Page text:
Tesla Motors Inc. (NASDAQ:TSLA) stock jumped more than 6 percent Monday on its first day of trading after a surprise Good Friday release of its first-quarter vehicle sales figures. The company reported a 55 percent increase in deliveries for the three-month period ending in March.

The release came weeks ahead of the company's financial statement for the January-March quarter. The move is an attempt to prevent investors from wildly speculating about its sales. Unlike the rest of the industry, Tesla doesn't report monthly sales, and the change isn't likely to curb speculation because it still means sales will be reported four times a year instead of the standard 12. 

“Going forward, Tesla will publish the number of new car deliveries within three days of quarter end,” the company said in a filing with regulators on Friday. “We have decided to take this approach because inaccurate sources of information are sometimes used by others to project the number of vehicle deliveries.”

Tesla’s sales growth is vital to the company’s plan to sell 500,000 cars a year by 2020, up from 31,655 last year. Instead of waiting for the company’s first-quarter earnings report, due out in early May (the specific date hasn’t been announced yet), it unveiled its sales numbers on Friday. The release showed deliveries of 10,030 cars in the first three months of this year, compared with 6,457 in the same period a year ago.

CEO Elon Musk said in a November conference that his company doesn’t report monthly sales numbers like other automakers:

“Part of the reason why we don't release the monthly deliveries number is just because it varies quite a lot by region and then the media tends to read all sorts of nonsense into deliveries. We'll have like 1,000 cars reach a country one month and none the next month and then people -- or like 100 the next month trickle in or something because those were the numbers that were registered in one month versus the next and people say Tesla sales dropped by a factor of 10.”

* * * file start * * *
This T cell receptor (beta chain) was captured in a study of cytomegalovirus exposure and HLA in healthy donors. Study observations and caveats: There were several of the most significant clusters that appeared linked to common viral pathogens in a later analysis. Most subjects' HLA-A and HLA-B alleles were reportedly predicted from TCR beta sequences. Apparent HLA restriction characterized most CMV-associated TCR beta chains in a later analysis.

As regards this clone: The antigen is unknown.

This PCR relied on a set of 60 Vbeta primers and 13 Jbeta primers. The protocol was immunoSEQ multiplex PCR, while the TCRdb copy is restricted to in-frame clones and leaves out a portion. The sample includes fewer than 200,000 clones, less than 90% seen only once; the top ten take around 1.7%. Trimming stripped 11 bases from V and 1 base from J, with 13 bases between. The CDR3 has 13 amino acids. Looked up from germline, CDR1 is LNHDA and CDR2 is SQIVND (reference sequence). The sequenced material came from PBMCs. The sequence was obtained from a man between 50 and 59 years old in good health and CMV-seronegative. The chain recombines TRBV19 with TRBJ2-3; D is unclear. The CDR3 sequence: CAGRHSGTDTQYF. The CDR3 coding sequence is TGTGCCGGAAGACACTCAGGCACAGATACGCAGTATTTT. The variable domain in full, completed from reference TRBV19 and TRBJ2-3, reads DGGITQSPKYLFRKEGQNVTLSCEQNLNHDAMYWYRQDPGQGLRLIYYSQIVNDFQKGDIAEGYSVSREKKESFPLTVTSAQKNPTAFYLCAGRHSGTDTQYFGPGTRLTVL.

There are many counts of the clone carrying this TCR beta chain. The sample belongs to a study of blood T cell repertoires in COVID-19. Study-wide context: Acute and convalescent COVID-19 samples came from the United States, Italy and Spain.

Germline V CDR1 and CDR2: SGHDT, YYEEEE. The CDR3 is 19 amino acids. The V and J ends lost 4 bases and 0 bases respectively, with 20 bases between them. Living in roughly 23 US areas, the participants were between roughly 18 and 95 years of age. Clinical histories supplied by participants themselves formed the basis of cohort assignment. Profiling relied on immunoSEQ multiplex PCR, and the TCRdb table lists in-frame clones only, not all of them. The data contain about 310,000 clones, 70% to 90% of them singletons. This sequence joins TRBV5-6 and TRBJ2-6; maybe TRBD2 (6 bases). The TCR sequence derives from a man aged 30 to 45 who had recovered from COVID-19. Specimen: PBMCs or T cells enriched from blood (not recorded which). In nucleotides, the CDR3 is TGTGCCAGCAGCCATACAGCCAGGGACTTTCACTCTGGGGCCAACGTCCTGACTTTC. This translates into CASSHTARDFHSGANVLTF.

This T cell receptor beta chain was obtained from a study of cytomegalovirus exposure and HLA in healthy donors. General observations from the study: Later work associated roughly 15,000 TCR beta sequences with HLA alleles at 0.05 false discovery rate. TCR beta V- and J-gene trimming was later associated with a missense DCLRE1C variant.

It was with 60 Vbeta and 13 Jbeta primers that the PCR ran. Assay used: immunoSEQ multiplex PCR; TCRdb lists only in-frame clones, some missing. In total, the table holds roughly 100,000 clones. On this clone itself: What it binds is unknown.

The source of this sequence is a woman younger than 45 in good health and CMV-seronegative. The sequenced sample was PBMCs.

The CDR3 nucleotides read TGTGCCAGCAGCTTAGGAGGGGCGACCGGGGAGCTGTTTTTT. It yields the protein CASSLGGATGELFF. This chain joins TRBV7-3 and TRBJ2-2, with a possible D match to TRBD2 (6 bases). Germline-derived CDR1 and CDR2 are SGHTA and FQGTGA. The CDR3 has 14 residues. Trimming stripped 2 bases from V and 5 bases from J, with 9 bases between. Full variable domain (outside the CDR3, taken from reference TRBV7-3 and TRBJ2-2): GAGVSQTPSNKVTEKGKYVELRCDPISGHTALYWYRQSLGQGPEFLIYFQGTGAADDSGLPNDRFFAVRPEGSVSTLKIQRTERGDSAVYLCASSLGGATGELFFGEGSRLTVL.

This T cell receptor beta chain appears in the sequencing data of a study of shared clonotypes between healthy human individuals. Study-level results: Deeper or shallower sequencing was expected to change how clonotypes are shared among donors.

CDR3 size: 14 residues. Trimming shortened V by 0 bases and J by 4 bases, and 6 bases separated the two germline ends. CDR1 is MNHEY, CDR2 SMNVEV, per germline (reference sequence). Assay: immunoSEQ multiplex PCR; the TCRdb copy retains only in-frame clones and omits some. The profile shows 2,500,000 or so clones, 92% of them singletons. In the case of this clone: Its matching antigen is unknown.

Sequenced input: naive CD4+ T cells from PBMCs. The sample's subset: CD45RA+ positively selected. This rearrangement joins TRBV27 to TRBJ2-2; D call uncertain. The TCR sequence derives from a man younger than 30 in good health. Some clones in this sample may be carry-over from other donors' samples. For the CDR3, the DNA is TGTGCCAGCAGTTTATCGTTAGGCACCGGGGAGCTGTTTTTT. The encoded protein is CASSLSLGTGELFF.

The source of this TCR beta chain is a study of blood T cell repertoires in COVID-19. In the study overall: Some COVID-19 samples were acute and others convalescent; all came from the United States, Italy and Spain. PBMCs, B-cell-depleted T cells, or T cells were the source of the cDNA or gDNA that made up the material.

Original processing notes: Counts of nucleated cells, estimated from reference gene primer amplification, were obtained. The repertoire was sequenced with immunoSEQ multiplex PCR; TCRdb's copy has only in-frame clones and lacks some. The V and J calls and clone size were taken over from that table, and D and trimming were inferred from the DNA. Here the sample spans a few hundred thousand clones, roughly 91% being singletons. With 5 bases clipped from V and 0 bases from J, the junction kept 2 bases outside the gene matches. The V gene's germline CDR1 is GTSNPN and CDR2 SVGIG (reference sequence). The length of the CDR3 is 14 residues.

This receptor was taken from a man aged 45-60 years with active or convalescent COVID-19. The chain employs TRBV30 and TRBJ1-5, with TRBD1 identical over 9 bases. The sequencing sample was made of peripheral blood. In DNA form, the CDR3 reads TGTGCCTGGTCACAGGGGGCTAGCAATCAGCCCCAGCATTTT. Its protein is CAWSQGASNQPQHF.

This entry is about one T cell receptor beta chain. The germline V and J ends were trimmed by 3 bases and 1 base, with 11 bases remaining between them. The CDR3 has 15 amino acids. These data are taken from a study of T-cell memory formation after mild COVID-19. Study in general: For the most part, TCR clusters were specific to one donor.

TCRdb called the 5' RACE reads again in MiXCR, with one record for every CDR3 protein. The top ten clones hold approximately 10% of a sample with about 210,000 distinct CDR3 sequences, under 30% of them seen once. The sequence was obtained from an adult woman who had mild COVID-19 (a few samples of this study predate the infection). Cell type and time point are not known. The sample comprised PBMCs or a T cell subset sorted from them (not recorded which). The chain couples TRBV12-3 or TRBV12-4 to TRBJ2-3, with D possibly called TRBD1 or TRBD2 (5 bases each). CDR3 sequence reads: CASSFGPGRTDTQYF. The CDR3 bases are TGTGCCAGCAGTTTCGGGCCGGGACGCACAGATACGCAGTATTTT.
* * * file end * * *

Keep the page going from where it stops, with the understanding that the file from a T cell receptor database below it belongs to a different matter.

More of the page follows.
For example, sales of Model S cars in electric-car-friendly Norway (Tesla’s largest market outside of the U.S.) varied greatly from one month to the next last year. In March 2014 Telsa delivered more than 1,300 cars to Norwegian customers, but that number dropped to a little over 400 the following month as Tesla focused on sending cars to China and elsewhere.

Separating sales data from earnings reports shows the company recognizes the importance of breaking out sales numbers rather than simply citing them in a quarterly letter to shareholders. And it’s a little closer to the way other automakers report their sales – with separate regulatory filings pertaining specifically to sales numbers.

Critics of Tesla’s sales reporting are unlikely to be satisfied. In addition to looking for more frequent sales reporting, they also would like to see where the cars are being sold.

“Tesla Motors is valued like a large car company, but it doesn’t seem to value its investors enough to provide them with decent data,” said Bertel Schmitt, an outspoken Tesla critic who runs the Japan-based Daily Kanban automotive blog, in a post last Thursday. “Most large automakers provide monthly data, broken out by region. Tesla does not. All Tesla provides is one global number once every quarter.” 

Tesla's stock rose 6.34 percent during the regular trading session Monday to close at $203.10.